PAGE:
Department of Justice orders the withdrawal of libel complaint against RGMA radio station in Palawan


The Department of Justice has ruled that six employees of RGMA DYSP Super Radio in Palawan cannot be held liable for libel because what they broadcast in 2004 was "neither defamatory nor malicious, but [a] fair and true reporting of established facts."


PRESS STATEMENT FROM GMA-7:

"The Department of Justice (DOJ) ordered the withdrawal of a libel complaint filed against the employees of RGMA Network (RGMA) DYSP radio station Super Radio in Palawan.

"The libel complaint stemmed from RGMA’s interview with a certain Flaviana Valle, who had filed a prior complaint against Palawan State University (PSU) president Teresita Salva. The interview was broadcast live in October 2004.

"In the eight-page Resolution signed by DOJ Undersecretary Jose Vicente Salazar and promulgated last April 28, 2011, the DOJ ruled that Lily Mae Uy, Athena Grace Cabaylo-Calamba, Randidio Evangelista, Junefred Calamba, Lourdes Escaros Paet and Joselito Cruz—all employees of GMA’s AM station in Palawan—cannot be held liable for libel because what they broadcast were neither defamatory nor malicious, but fair and true reporting of established facts.

"In the complaint filed in the Office of the City Prosecutor of Puerto Princesa, Palawan, Salva alleged that RGMA-DYSP Super Radio conspired with Valle to malign her person and reputation with derogatory remarks aired by means of radio communication.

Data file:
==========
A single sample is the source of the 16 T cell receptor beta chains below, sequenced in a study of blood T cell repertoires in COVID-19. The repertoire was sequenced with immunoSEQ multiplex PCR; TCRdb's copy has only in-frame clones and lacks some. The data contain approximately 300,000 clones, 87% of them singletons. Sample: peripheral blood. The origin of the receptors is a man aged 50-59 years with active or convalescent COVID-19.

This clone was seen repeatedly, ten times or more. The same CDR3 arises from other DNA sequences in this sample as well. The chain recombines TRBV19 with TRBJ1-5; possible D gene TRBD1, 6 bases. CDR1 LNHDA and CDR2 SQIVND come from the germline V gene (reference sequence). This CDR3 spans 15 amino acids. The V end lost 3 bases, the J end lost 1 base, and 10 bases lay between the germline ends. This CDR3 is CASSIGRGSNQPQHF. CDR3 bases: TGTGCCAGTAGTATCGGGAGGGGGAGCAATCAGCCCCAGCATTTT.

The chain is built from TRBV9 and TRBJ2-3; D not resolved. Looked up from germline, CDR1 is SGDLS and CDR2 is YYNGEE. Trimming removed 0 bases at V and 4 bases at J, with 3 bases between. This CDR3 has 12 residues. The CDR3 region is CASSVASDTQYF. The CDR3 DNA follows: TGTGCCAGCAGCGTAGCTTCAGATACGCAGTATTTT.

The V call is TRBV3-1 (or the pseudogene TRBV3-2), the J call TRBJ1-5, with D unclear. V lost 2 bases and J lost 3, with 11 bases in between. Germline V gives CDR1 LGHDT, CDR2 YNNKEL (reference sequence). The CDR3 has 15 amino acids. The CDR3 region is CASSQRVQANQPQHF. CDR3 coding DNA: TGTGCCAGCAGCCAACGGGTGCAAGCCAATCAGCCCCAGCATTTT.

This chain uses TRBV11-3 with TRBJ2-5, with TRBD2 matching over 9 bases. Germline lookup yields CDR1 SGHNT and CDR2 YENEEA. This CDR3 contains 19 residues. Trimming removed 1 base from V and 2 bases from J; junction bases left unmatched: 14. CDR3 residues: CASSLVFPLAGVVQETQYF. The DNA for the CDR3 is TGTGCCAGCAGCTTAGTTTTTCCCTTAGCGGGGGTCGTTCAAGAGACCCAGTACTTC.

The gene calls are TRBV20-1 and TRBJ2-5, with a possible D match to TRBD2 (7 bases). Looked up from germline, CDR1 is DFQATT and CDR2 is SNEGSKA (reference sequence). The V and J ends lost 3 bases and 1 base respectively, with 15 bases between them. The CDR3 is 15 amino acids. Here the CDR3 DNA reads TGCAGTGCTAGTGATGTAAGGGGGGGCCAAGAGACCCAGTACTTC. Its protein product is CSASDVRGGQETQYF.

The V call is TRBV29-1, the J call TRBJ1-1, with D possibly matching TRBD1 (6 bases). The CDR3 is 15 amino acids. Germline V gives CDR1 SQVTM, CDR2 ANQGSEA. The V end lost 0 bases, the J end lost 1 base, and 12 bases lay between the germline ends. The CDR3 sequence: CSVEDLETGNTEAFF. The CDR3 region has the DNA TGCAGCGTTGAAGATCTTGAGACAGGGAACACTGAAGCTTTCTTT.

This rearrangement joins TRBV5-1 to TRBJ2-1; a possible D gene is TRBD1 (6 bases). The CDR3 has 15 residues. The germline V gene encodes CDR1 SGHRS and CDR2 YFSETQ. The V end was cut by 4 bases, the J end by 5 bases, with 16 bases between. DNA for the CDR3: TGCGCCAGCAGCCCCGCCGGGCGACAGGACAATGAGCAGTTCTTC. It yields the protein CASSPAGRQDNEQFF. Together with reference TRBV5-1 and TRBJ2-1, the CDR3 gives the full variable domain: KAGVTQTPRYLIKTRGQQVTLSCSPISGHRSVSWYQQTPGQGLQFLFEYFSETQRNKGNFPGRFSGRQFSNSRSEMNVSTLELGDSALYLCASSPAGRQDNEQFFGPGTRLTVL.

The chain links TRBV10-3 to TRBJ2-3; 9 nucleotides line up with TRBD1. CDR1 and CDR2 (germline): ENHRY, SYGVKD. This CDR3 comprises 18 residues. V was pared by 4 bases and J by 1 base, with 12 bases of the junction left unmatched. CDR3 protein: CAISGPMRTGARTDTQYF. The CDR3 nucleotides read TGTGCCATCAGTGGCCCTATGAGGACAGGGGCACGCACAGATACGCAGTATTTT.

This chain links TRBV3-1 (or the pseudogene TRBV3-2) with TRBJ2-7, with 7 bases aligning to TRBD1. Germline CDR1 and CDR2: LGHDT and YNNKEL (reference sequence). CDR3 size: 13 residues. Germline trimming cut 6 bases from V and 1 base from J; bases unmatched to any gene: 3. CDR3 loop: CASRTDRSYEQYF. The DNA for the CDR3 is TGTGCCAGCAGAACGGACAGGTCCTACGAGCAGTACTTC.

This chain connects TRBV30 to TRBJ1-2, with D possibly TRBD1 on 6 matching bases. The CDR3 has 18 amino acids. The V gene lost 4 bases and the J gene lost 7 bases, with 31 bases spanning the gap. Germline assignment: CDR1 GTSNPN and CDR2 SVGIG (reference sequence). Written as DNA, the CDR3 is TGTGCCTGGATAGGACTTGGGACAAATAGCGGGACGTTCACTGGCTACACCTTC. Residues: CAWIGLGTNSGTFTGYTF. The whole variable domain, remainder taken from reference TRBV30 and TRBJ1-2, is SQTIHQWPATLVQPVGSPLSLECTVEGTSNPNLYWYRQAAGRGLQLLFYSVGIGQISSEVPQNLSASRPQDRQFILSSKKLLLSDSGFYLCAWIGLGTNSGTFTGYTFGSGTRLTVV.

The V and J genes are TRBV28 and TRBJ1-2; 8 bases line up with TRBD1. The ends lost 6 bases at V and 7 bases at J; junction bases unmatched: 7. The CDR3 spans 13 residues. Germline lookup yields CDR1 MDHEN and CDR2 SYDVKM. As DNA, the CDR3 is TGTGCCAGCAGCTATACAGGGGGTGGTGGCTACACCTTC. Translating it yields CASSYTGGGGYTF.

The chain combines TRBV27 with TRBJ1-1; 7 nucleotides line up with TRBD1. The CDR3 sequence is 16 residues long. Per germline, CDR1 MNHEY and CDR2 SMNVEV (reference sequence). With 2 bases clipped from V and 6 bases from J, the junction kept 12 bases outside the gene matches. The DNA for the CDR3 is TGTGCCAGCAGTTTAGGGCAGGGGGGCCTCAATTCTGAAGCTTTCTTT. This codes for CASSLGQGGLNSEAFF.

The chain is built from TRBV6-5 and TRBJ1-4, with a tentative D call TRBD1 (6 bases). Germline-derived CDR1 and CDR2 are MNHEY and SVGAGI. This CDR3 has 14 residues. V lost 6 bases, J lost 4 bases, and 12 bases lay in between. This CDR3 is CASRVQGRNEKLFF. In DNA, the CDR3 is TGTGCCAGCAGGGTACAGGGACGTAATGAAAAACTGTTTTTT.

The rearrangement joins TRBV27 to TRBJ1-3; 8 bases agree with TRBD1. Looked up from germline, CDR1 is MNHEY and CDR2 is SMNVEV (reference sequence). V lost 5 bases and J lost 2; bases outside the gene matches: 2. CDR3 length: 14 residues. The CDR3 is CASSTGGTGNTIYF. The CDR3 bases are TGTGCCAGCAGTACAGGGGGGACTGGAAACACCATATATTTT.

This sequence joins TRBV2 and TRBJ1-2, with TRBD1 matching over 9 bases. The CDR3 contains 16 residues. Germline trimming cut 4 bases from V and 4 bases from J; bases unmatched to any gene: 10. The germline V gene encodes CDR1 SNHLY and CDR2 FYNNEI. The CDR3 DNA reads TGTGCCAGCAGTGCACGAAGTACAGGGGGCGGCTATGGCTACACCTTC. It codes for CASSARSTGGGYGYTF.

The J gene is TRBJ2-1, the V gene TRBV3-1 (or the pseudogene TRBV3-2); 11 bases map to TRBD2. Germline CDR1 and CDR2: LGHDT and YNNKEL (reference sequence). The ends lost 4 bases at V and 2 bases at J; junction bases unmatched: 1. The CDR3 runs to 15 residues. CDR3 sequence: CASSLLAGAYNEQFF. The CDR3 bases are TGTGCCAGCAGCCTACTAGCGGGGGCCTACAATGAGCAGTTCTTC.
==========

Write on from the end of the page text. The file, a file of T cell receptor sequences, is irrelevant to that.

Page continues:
"The DOJ considered the fact that complainant Salva, being a president of PSU, is deemed a public official whose official acts are a matter of public interest. The Resolution cited that "the interest of society and the maintenance of good government demand a full discussion of public affairs... a public officer must not be too thin-skinned with reference to comment upon his official acts."

"According to the DOJ, the commentaries and remarks on Salva are deemed privileged communications, which are not actionable unless made without good intention or just motive.

"DOJ also said that RGMA anchors and hosts merely made a true and fair reporting of the alleged anomalous act made by Salva, and that their commentaries are deemed to have been reasonably inferred from established facts.

"Cabaylo-Calamba, who read the comments of listeners sent via text message, cannot be held liable for libel because the commentaries were not even her own; while Uy, the station manager, also cannot be held accountable because the exchange of the hosts and interviewees cannot be totally controlled due to live airing."

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